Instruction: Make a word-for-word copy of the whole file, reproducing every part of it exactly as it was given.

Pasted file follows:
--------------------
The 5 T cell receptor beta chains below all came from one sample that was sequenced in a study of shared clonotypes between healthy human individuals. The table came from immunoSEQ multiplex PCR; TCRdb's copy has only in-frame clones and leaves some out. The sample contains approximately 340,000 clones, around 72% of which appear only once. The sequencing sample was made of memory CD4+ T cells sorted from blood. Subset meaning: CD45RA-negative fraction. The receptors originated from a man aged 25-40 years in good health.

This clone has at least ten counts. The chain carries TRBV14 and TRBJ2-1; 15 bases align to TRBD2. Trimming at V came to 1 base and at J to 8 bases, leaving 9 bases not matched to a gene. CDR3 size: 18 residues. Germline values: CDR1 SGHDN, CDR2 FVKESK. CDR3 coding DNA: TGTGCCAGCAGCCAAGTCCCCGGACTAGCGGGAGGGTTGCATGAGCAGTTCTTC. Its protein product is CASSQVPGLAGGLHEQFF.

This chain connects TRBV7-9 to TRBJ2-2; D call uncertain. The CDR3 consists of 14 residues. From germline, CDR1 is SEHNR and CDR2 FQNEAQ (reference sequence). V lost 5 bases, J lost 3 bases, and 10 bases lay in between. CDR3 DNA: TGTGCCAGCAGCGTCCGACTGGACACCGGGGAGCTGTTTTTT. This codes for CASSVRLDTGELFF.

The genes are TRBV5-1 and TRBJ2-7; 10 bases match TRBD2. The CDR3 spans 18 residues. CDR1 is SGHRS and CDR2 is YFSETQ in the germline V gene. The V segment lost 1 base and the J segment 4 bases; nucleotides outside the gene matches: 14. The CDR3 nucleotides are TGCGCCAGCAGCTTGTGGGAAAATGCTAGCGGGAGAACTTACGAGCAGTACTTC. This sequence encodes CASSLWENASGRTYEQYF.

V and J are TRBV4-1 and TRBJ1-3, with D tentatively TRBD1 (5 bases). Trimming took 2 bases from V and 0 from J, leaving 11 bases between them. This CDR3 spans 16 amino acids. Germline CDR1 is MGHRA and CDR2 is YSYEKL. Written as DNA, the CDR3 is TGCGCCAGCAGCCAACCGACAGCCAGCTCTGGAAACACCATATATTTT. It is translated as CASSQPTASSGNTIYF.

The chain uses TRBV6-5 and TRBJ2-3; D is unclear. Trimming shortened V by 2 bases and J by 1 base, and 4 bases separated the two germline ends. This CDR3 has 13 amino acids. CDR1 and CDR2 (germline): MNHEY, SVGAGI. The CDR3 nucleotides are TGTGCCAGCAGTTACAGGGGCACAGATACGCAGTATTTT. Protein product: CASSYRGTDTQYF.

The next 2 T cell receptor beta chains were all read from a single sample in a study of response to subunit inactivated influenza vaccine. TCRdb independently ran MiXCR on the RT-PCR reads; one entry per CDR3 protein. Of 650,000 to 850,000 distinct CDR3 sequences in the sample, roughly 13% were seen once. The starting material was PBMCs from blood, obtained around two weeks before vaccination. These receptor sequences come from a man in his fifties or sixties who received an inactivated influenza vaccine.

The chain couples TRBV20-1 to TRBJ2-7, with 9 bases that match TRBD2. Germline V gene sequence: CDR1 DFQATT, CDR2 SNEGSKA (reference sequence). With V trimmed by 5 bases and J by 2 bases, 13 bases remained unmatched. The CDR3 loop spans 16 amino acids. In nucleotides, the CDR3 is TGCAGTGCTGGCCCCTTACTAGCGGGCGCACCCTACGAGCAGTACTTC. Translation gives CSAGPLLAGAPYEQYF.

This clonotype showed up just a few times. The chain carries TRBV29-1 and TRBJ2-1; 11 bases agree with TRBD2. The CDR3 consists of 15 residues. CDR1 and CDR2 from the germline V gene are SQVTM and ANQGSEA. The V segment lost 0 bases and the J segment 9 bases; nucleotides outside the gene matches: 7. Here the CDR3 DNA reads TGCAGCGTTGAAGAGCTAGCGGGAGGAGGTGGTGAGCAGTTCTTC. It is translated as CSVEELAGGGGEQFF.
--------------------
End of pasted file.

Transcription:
The 5 T cell receptor beta chains below all came from one sample that was sequenced in a study of shared clonotypes between healthy human individuals. The table came from immunoSEQ multiplex PCR; TCRdb's copy has only in-frame clones and leaves some out. The sample contains approximately 340,000 clones, around 72% of which appear only once. The sequencing sample was made of memory CD4+ T cells sorted from blood. Subset meaning: CD45RA-negative fraction. The receptors originated from a man aged 25-40 years in good health.

This clone has at least ten counts. The chain carries TRBV14 and TRBJ2-1; 15 bases align to TRBD2. Trimming at V came to 1 base and at J to 8 bases, leaving 9 bases not matched to a gene. CDR3 size: 18 residues. Germline values: CDR1 SGHDN, CDR2 FVKESK. CDR3 coding DNA: TGTGCCAGCAGCCAAGTCCCCGGACTAGCGGGAGGGTTGCATGAGCAGTTCTTC. Its protein product is CASSQVPGLAGGLHEQFF.

This chain connects TRBV7-9 to TRBJ2-2; D call uncertain. The CDR3 consists of 14 residues. From germline, CDR1 is SEHNR and CDR2 FQNEAQ (reference sequence). V lost 5 bases, J lost 3 bases, and 10 bases lay in between. CDR3 DNA: TGTGCCAGCAGCGTCCGACTGGACACCGGGGAGCTGTTTTTT. This codes for CASSVRLDTGELFF.

The genes are TRBV5-1 and TRBJ2-7; 10 bases match TRBD2. The CDR3 spans 18 residues. CDR1 is SGHRS and CDR2 is YFSETQ in the germline V gene. The V segment lost 1 base and the J segment 4 bases; nucleotides outside the gene matches: 14. The CDR3 nucleotides are TGCGCCAGCAGCTTGTGGGAAAATGCTAGCGGGAGAACTTACGAGCAGTACTTC. This sequence encodes CASSLWENASGRTYEQYF.

V and J are TRBV4-1 and TRBJ1-3, with D tentatively TRBD1 (5 bases). Trimming took 2 bases from V and 0 from J, leaving 11 bases between them. This CDR3 spans 16 amino acids. Germline CDR1 is MGHRA and CDR2 is YSYEKL. Written as DNA, the CDR3 is TGCGCCAGCAGCCAACCGACAGCCAGCTCTGGAAACACCATATATTTT. It is translated as CASSQPTASSGNTIYF.

The chain uses TRBV6-5 and TRBJ2-3; D is unclear. Trimming shortened V by 2 bases and J by 1 base, and 4 bases separated the two germline ends. This CDR3 has 13 amino acids. CDR1 and CDR2 (germline): MNHEY, SVGAGI. The CDR3 nucleotides are TGTGCCAGCAGTTACAGGGGCACAGATACGCAGTATTTT. Protein product: CASSYRGTDTQYF.

The next 2 T cell receptor beta chains were all read from a single sample in a study of response to subunit inactivated influenza vaccine. TCRdb independently ran MiXCR on the RT-PCR reads; one entry per CDR3 protein. Of 650,000 to 850,000 distinct CDR3 sequences in the sample, roughly 13% were seen once. The starting material was PBMCs from blood, obtained around two weeks before vaccination. These receptor sequences come from a man in his fifties or sixties who received an inactivated influenza vaccine.

The chain couples TRBV20-1 to TRBJ2-7, with 9 bases that match TRBD2. Germline V gene sequence: CDR1 DFQATT, CDR2 SNEGSKA (reference sequence). With V trimmed by 5 bases and J by 2 bases, 13 bases remained unmatched. The CDR3 loop spans 16 amino acids. In nucleotides, the CDR3 is TGCAGTGCTGGCCCCTTACTAGCGGGCGCACCCTACGAGCAGTACTTC. Translation gives CSAGPLLAGAPYEQYF.

This clonotype showed up just a few times. The chain carries TRBV29-1 and TRBJ2-1; 11 bases agree with TRBD2. The CDR3 consists of 15 residues. CDR1 and CDR2 from the germline V gene are SQVTM and ANQGSEA. The V segment lost 0 bases and the J segment 9 bases; nucleotides outside the gene matches: 7. Here the CDR3 DNA reads TGCAGCGTTGAAGAGCTAGCGGGAGGAGGTGGTGAGCAGTTCTTC. It is translated as CSVEELAGGGGEQFF.